If the maximum output is 30VDC @ 5A, that's 150 watts. The transformer secondary must meet that rating or more (to account for losses). The power dissipated by the regulator is the dropout voltage across the regulator times the current through the regulator, eg with a 3V drop at 5A the dissipation is 15W (it will need a decent-sized heatsink!). The LM338 has a floating ground so it is only the input/output differential that is a concern. For the LM338 the max differential is 40V; that shouldn't be a problem for this application.

If you mean a heatsink for the LM338, I got that covered. It's about 4x4x1 inch tall.

Trying to power this thing with AC is harder than I thoughtn that's why I was hoping for a parts list and schematic for the AC part of my power supply

My neighbor is an EEn but he's out of town, and I have no idea when he's coming back. Just my luck

Paid Member

slicey

That's going to be a pretty big chunk of transformer for a linear supply. All Electronics doesn't have anything that big, but you could parallel a couple of their #TX-245 units. That would provide plenty of current, but you'd have to settle for a max voltage of ~30VDC from it.
Have you considered using something like this 36 Volt 4.2A Power Supply?

I may just go with that unit in your link. It looks just like the PS I have now but with a higher output voltage(like I need) yet with lower current capacity by about 1.8A. I think it might work. I going to measure the max current draw of the 2 fans this whole contraption is going to be powering.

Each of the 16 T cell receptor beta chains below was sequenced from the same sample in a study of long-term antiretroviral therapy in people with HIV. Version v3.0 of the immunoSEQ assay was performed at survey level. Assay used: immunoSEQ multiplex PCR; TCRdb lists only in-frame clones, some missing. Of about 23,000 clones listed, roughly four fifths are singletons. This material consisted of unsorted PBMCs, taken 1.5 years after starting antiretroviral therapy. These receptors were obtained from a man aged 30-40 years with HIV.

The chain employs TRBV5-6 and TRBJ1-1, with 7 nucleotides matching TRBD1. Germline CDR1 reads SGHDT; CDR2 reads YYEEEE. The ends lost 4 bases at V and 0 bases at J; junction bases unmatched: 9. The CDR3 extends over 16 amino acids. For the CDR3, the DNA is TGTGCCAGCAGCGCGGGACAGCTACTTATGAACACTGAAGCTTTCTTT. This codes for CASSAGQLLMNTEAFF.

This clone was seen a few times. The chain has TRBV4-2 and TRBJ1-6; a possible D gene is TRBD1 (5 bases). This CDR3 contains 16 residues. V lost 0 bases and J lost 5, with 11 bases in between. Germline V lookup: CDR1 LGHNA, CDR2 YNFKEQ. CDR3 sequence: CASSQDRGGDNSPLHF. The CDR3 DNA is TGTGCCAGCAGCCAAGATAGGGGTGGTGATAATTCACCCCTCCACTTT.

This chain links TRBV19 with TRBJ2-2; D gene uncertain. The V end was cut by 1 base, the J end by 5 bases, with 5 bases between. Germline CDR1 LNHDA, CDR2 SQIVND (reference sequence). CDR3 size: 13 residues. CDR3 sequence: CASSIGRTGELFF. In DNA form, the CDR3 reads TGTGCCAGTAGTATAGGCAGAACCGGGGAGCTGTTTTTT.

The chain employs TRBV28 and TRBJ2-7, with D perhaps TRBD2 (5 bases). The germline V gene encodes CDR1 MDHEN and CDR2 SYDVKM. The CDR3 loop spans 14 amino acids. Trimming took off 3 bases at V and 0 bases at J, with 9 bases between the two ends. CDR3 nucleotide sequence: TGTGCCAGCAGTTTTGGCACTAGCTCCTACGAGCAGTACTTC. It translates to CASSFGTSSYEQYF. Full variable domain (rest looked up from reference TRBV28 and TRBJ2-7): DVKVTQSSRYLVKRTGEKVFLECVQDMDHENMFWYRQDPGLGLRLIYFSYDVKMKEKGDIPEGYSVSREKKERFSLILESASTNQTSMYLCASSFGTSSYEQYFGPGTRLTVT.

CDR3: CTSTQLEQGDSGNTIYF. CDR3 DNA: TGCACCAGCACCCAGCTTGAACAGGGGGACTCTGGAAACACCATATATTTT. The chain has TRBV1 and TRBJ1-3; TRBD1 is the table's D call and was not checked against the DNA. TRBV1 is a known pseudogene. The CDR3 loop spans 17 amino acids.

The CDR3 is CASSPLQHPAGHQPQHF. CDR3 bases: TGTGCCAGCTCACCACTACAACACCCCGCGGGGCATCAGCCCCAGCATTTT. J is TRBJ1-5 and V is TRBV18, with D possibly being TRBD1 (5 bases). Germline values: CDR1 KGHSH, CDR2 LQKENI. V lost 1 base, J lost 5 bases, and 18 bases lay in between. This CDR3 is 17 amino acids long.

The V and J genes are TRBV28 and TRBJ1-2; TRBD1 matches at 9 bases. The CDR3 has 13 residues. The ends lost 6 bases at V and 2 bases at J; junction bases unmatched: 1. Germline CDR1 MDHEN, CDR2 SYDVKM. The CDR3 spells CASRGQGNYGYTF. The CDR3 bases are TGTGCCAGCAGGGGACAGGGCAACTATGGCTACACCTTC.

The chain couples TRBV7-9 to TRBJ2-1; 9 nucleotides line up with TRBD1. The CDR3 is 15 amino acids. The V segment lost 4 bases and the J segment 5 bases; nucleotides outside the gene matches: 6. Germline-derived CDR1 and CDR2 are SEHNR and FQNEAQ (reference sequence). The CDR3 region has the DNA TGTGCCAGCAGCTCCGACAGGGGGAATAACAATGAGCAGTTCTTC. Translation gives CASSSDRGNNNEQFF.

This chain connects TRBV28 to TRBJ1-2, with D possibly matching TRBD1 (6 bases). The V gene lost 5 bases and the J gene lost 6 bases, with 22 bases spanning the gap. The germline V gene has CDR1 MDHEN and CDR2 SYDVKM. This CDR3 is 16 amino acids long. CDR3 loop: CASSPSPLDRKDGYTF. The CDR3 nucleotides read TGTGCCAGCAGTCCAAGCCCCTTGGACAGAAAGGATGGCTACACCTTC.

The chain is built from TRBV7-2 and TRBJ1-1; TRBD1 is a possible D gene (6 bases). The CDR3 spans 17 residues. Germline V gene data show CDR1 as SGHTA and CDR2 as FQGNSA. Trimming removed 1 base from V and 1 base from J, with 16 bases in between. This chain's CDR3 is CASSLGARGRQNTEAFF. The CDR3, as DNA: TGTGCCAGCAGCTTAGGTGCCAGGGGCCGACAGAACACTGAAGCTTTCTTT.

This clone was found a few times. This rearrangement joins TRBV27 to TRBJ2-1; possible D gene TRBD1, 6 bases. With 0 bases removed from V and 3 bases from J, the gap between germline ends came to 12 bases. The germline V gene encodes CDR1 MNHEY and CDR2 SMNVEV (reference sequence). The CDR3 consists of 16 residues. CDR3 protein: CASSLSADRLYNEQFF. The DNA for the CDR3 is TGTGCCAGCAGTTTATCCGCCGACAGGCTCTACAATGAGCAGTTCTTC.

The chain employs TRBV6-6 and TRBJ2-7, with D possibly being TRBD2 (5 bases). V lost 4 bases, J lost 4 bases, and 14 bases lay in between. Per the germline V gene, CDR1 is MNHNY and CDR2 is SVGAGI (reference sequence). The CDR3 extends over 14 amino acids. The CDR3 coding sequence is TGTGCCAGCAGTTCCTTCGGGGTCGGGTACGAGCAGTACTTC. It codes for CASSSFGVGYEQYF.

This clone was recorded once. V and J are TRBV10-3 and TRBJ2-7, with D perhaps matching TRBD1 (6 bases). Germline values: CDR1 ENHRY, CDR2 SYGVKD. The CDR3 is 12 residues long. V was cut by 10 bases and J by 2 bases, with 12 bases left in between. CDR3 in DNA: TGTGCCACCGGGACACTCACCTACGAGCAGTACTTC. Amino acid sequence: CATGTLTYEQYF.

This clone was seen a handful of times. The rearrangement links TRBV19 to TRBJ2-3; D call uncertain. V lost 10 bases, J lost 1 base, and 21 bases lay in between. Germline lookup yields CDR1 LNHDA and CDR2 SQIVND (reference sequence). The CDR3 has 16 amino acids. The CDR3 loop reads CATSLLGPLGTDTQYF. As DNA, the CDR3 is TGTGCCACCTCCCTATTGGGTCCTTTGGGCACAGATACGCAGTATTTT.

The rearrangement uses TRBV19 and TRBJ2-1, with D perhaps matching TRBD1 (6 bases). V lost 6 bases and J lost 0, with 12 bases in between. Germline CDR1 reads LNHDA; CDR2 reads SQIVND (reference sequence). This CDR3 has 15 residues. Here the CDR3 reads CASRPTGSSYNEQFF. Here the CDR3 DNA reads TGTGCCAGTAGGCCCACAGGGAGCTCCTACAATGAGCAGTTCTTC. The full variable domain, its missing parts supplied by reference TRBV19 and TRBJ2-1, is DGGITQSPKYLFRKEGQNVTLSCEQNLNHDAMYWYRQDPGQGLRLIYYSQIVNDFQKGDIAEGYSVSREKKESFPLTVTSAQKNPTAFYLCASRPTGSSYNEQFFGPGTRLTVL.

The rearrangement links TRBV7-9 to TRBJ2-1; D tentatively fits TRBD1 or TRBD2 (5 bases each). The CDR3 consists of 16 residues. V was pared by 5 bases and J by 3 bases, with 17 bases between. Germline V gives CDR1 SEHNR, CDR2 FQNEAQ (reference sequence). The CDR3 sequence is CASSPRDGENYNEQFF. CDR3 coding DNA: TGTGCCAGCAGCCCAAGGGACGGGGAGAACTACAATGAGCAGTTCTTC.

sofaspud

MPJA had a higher amperage 36V supply but they are out of stock. A decent surplus-type DC switcher could probably be had for less than what the necessary transformer alone would cost. What type of fans are we talking about here? 150W of power should move some air!

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palstanturhin

If the maximum output is 30VDC @ 5A, that's 150 watts. The transformer secondary must meet that rating or more (to account for losses). The power dissipated by the regulator is the dropout voltage across the regulator times the current through the regulator, eg with a 3V drop at 5A the dissipation is 15W (it will need a decent-sized heatsink!). The LM338 has a floating ground so it is only the input/output differential that is a concern. For the LM338 the max differential is 40V; that shouldn't be a problem for this application.

Then what happens if he adjusts the regulator output to 1.24V with the 150W transformer giving lets say 36V to the regulator input?
If input current limit (the transformer itself) is out of the question, i suggest output current limit...

sofaspud

You're right, it'll need a much BIGGER heat sink if the load requires anything like 5V @ 5A. There will be >100W that will need to be dissipated. Do I hear another fan blowing?
I'd like to know a little more about the load and its requirements.

slicey

MPJA had a higher amperage 36V supply but they are out of stock. A decent surplus-type DC switcher could probably be had for less than what the necessary transformer alone would cost. What type of fans are we talking about here? 150W of power should move some air!

They are 6.75" emb-papst fans(2 of them)

they operate in the 12-28v range and draw 1.1a @ 24v each

I agree with you about just buying a ready to go PS. My eyes bulged when I saw what transformers cost. I'm buying at this point, instead of blowing components trying to build the voltage supply side of my variable PS.

thx for everyone's help!